All provisions regarding exploration of natural gas under 18th Amendment had been fully implemented: Shahid Khaqan
21 December, 2017
ISLAMABAD: Prime Minister Shahid Khaqan Abbasi on Wednesday told senators that all provisions regarding exploration, distribution and transportation of natural gas under the 18th Amendment had been fully implemented.
He was giving a statement in the Senate regarding distribution of gas among provinces. The Prime Minister said after 18th Amendment, the government had inducted provincial representation at the Ministry of Petroleum. He said the government had independent regulator in Pakistan with provincial representation. The government was working on addressing issues pertaining to the petroleum products at the Council of Common Interests level.
Chairman Senate Raza Rabbani on Wednesday expressed his anger over the leakage of proceeding of in-camera senate session, in which military leadership including army chief General Qamar Javed Bajwa briefed the senators on country’s security situation, and said that sharing the information of in-camera session has tarnish the image of the house.
Parts of the in-camera senate session have been reported in various electronic media houses, despite complete ban on sharing of proceeding with media. “The sharing of information of in-camera meeting caused the damage to senate’s image, therefore I decided to send the issue to House Business Advisory Committee,” he said adding that leader of the house, opposition leader and other members were included in the committee.
“The committee will also draft the future policy regarding in-camera session,” he said. Chairman senate told that the leader of the house, opposition leader and few other senators have not spoken during the in-camera session. “Getting news essential responsibility of media and it get the news form sources, however we should cautious,” Rabbani said.
Reportedly, senators have alleged one member of the House to have ‘leaked’ the information.
Senate Chairman has said that privilege of Senate was compromised and it was saddening that one member made details of the briefing and General Bajwa’s visit public. If this was how it was to turn out, the Senate might as well had allowed media to cover the developments.
Which institution or a head of an institution would agree for an in-camera briefing after the incident, Senate Chairman rhetorically asked. Rabbani said that he believes in freedom of press and that the responsibility lies with the senators.
While answering to the objection raised by Senator Nauman Wazir, Senate Chairman said that Director General (DG) of Inter-Services Public Relations (ISPR) could not reveal details of the General Bajwa’s meeting with the senators.
The Senate today passed two bills. The first bill “The Pakistan Tobacco Board (Amendment) Bill, 2017” provides to amend the Pakistan Tobacco Board Ordinance, 1968. The second bill “The Apprenticeship Bill, 2017” provided for promoting, developing and regulating systematic apprenticeship programs in the establishments for securing certain minimum standards of skill.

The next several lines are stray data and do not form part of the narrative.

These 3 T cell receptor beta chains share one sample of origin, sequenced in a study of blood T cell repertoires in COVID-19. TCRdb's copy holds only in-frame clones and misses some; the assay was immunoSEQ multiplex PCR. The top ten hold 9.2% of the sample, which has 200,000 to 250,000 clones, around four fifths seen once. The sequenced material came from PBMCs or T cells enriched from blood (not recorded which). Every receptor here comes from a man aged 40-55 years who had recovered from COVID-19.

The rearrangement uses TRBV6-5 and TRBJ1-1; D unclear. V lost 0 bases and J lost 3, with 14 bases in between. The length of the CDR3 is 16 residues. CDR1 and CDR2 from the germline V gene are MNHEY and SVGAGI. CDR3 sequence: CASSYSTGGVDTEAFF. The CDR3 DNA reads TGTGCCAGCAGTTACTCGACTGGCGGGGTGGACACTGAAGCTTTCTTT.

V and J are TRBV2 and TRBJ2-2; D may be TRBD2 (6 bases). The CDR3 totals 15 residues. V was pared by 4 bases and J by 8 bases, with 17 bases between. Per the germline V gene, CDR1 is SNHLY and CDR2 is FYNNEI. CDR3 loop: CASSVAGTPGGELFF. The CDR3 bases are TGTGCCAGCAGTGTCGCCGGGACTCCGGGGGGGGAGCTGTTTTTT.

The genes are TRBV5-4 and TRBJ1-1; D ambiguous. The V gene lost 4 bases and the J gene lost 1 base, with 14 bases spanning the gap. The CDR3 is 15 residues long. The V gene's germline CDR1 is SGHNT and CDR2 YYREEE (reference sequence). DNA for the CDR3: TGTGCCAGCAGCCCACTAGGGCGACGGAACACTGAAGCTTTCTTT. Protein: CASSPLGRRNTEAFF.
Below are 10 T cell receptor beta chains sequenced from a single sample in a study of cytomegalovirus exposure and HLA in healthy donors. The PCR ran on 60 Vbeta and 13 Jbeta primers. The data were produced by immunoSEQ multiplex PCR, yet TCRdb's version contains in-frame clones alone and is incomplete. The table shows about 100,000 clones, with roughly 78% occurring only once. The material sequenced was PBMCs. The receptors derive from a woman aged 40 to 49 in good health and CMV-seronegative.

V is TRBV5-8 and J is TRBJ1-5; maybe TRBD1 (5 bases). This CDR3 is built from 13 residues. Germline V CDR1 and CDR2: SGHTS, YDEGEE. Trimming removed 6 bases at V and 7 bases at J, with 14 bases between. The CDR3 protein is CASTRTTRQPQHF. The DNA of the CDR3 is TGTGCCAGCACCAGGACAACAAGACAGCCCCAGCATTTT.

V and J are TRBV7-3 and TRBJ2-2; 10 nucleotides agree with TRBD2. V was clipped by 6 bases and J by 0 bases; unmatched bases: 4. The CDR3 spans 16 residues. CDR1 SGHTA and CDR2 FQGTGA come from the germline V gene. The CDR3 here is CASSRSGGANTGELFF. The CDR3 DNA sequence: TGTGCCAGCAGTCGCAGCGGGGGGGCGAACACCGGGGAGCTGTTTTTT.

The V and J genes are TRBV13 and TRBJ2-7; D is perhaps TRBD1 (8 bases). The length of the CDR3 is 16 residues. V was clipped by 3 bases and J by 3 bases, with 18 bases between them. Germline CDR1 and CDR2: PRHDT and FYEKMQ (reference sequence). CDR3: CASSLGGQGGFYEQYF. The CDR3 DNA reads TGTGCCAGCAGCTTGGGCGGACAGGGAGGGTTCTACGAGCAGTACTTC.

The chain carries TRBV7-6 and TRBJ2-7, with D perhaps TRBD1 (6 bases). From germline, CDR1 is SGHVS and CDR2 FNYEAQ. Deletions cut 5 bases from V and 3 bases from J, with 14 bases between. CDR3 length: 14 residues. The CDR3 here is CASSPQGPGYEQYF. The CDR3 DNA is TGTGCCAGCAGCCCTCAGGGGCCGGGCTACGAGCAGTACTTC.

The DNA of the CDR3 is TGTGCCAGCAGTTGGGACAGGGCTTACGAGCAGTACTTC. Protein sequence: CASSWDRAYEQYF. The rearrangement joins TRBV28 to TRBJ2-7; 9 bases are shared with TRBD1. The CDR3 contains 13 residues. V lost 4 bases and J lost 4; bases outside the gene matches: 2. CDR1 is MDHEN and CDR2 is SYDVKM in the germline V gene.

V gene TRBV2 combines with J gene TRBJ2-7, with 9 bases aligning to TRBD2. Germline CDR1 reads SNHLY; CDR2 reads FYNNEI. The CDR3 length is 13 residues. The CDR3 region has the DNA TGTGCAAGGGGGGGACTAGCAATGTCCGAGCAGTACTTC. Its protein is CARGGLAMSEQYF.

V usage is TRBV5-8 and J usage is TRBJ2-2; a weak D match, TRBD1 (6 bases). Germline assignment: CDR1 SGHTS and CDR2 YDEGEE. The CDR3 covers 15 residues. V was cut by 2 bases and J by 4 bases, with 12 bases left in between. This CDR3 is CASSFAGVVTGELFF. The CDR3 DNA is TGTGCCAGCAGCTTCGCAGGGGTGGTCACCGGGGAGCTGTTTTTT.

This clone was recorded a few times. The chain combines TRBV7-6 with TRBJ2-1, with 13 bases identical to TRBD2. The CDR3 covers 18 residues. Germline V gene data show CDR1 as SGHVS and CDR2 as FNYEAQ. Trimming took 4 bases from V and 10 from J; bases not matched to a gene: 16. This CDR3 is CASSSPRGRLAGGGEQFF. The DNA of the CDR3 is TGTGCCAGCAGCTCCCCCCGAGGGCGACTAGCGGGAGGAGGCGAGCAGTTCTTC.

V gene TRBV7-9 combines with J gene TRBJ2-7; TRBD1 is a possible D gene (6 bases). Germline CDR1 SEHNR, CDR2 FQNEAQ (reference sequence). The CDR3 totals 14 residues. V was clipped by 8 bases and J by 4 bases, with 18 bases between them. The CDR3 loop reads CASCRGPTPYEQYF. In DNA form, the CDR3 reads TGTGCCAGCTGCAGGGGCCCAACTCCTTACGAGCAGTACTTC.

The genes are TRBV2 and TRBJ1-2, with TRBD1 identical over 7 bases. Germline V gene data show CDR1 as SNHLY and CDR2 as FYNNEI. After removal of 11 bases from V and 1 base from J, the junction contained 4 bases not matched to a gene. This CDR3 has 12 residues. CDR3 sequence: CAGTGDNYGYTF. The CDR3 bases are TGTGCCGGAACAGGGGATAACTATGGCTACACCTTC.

Minister for States and Frontier Regions Abdul Qadir Baloch says the government was committed to implement recommendations of the FATA Reforms Committee. He was responding to a Calling Attention Notice moved by Syed Shibli Faraz regarding delay in legislation for merger of FATA with the Khyber Pakhtunkhwa, in Senate. The Minister said FATA Reforms Committee gave twenty-five recommendations and directions had been issued for the implementation of twenty-four of them while only one recommendation regarding extension of jurisdiction of superior judiciary was the matter of concern. He expressed the hope that this issue would also be sorted out soon; and hopefully, the bill would likely be tabled in National Assembly soon.
Speaking on an issue of Public importance, Senator Farhatullah Babar warned against any secret move to mainstream militant organizations in the country which he said could spell disaster for peace in the region. “The government to come out clean and place all facts before the Parliament for discussion and debate”. He said that he had no proof but several strange happenings recently were alarm bells that lent credence to the suspicion that something was afoot.
He said the participation of banned outfits in the recent elections in NA 120 and in NA 4, the emergence of Milli Muslim League, the declaration by JuD to enter into electoral politics and the suspicious silence over the fate of Ehsanullah Esan the self-confessed murderer of APS Peshawar children indicated that something was cooking.
On another issue of public importance he drew attention towards the shrinking space of the civil society organizations and said that any policy about the NGOs must be based in legislation and not in executive orders.
He said that the civil society based on freedoms of association and freedom of expression was a valuable partner and not a threat to the state and regretted the enlargement of footprint of securities agencies in dealing with them. He said that statement by minister of state for interior in the senate two days ago and the formal reply given to a question in the Senate today was a proof that secret state agencies were the final arbiters of which NGO be allowed to work. Entrusting the task of registration to police or secret agencies was alike asking the wolf to guard the lamb.
Minister of State for Interior Talal Chaudry said the government welcome any guide line come from the Senate of Pakistan. He claimed that the government has stopped registration of 27 NGOs over agencies report that they were involved in illegal activities.